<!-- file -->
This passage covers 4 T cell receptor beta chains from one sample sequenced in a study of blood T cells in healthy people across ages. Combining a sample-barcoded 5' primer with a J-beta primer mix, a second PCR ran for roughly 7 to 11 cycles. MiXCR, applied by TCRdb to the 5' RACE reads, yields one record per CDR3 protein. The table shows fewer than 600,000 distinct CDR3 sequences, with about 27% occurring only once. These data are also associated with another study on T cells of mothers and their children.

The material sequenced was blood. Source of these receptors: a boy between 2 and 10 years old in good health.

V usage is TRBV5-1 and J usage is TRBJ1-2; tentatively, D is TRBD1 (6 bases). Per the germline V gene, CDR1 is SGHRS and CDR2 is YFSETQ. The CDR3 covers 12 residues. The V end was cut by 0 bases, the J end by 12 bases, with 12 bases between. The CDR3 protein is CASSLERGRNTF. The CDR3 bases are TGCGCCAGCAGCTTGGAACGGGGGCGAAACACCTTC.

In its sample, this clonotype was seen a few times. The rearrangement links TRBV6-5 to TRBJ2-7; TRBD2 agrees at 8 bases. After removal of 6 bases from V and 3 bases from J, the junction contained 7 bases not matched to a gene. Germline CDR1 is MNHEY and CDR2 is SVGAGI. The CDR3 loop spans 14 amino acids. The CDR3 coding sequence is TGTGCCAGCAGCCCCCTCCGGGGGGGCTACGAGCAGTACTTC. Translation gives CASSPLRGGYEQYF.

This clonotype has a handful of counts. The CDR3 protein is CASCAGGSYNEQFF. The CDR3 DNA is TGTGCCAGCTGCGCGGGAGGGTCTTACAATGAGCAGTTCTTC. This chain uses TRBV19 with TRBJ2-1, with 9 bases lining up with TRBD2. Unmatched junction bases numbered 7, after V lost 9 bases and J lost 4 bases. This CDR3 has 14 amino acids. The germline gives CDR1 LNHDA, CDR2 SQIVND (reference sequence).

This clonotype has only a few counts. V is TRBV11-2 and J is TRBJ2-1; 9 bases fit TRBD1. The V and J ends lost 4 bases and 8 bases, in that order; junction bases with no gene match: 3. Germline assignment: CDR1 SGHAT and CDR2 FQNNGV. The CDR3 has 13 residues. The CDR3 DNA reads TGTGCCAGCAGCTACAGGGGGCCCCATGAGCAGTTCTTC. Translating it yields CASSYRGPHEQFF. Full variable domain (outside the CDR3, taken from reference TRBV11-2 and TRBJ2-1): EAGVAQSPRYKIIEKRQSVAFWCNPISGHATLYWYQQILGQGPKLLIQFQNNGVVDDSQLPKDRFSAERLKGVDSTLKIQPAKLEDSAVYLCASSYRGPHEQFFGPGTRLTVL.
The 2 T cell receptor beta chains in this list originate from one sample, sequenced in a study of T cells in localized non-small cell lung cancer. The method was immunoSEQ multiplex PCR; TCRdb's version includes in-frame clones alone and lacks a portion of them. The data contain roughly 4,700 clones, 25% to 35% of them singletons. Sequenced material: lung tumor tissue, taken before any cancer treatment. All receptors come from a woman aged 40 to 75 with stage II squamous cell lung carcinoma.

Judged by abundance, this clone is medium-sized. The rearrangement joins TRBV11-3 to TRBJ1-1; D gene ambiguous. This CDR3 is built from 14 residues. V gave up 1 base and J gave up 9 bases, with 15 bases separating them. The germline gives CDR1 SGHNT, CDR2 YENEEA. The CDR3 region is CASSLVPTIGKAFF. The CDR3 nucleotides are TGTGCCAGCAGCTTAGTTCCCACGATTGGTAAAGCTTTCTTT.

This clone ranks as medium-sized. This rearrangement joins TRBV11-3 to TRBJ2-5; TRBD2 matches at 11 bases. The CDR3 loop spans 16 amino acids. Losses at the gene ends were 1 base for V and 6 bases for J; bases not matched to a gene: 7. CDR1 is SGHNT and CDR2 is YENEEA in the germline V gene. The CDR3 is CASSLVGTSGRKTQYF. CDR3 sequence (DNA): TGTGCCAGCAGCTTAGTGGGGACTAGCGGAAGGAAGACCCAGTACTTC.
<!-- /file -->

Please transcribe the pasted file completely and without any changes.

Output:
This passage covers 4 T cell receptor beta chains from one sample sequenced in a study of blood T cells in healthy people across ages. Combining a sample-barcoded 5' primer with a J-beta primer mix, a second PCR ran for roughly 7 to 11 cycles. MiXCR, applied by TCRdb to the 5' RACE reads, yields one record per CDR3 protein. The table shows fewer than 600,000 distinct CDR3 sequences, with about 27% occurring only once. These data are also associated with another study on T cells of mothers and their children.

The material sequenced was blood. Source of these receptors: a boy between 2 and 10 years old in good health.

V usage is TRBV5-1 and J usage is TRBJ1-2; tentatively, D is TRBD1 (6 bases). Per the germline V gene, CDR1 is SGHRS and CDR2 is YFSETQ. The CDR3 covers 12 residues. The V end was cut by 0 bases, the J end by 12 bases, with 12 bases between. The CDR3 protein is CASSLERGRNTF. The CDR3 bases are TGCGCCAGCAGCTTGGAACGGGGGCGAAACACCTTC.

In its sample, this clonotype was seen a few times. The rearrangement links TRBV6-5 to TRBJ2-7; TRBD2 agrees at 8 bases. After removal of 6 bases from V and 3 bases from J, the junction contained 7 bases not matched to a gene. Germline CDR1 is MNHEY and CDR2 is SVGAGI. The CDR3 loop spans 14 amino acids. The CDR3 coding sequence is TGTGCCAGCAGCCCCCTCCGGGGGGGCTACGAGCAGTACTTC. Translation gives CASSPLRGGYEQYF.

This clonotype has a handful of counts. The CDR3 protein is CASCAGGSYNEQFF. The CDR3 DNA is TGTGCCAGCTGCGCGGGAGGGTCTTACAATGAGCAGTTCTTC. This chain uses TRBV19 with TRBJ2-1, with 9 bases lining up with TRBD2. Unmatched junction bases numbered 7, after V lost 9 bases and J lost 4 bases. This CDR3 has 14 amino acids. The germline gives CDR1 LNHDA, CDR2 SQIVND (reference sequence).

This clonotype has only a few counts. V is TRBV11-2 and J is TRBJ2-1; 9 bases fit TRBD1. The V and J ends lost 4 bases and 8 bases, in that order; junction bases with no gene match: 3. Germline assignment: CDR1 SGHAT and CDR2 FQNNGV. The CDR3 has 13 residues. The CDR3 DNA reads TGTGCCAGCAGCTACAGGGGGCCCCATGAGCAGTTCTTC. Translating it yields CASSYRGPHEQFF. Full variable domain (outside the CDR3, taken from reference TRBV11-2 and TRBJ2-1): EAGVAQSPRYKIIEKRQSVAFWCNPISGHATLYWYQQILGQGPKLLIQFQNNGVVDDSQLPKDRFSAERLKGVDSTLKIQPAKLEDSAVYLCASSYRGPHEQFFGPGTRLTVL.
The 2 T cell receptor beta chains in this list originate from one sample, sequenced in a study of T cells in localized non-small cell lung cancer. The method was immunoSEQ multiplex PCR; TCRdb's version includes in-frame clones alone and lacks a portion of them. The data contain roughly 4,700 clones, 25% to 35% of them singletons. Sequenced material: lung tumor tissue, taken before any cancer treatment. All receptors come from a woman aged 40 to 75 with stage II squamous cell lung carcinoma.

Judged by abundance, this clone is medium-sized. The rearrangement joins TRBV11-3 to TRBJ1-1; D gene ambiguous. This CDR3 is built from 14 residues. V gave up 1 base and J gave up 9 bases, with 15 bases separating them. The germline gives CDR1 SGHNT, CDR2 YENEEA. The CDR3 region is CASSLVPTIGKAFF. The CDR3 nucleotides are TGTGCCAGCAGCTTAGTTCCCACGATTGGTAAAGCTTTCTTT.

This clone ranks as medium-sized. This rearrangement joins TRBV11-3 to TRBJ2-5; TRBD2 matches at 11 bases. The CDR3 loop spans 16 amino acids. Losses at the gene ends were 1 base for V and 6 bases for J; bases not matched to a gene: 7. CDR1 is SGHNT and CDR2 is YENEEA in the germline V gene. The CDR3 is CASSLVGTSGRKTQYF. CDR3 sequence (DNA): TGTGCCAGCAGCTTAGTGGGGACTAGCGGAAGGAAGACCCAGTACTTC.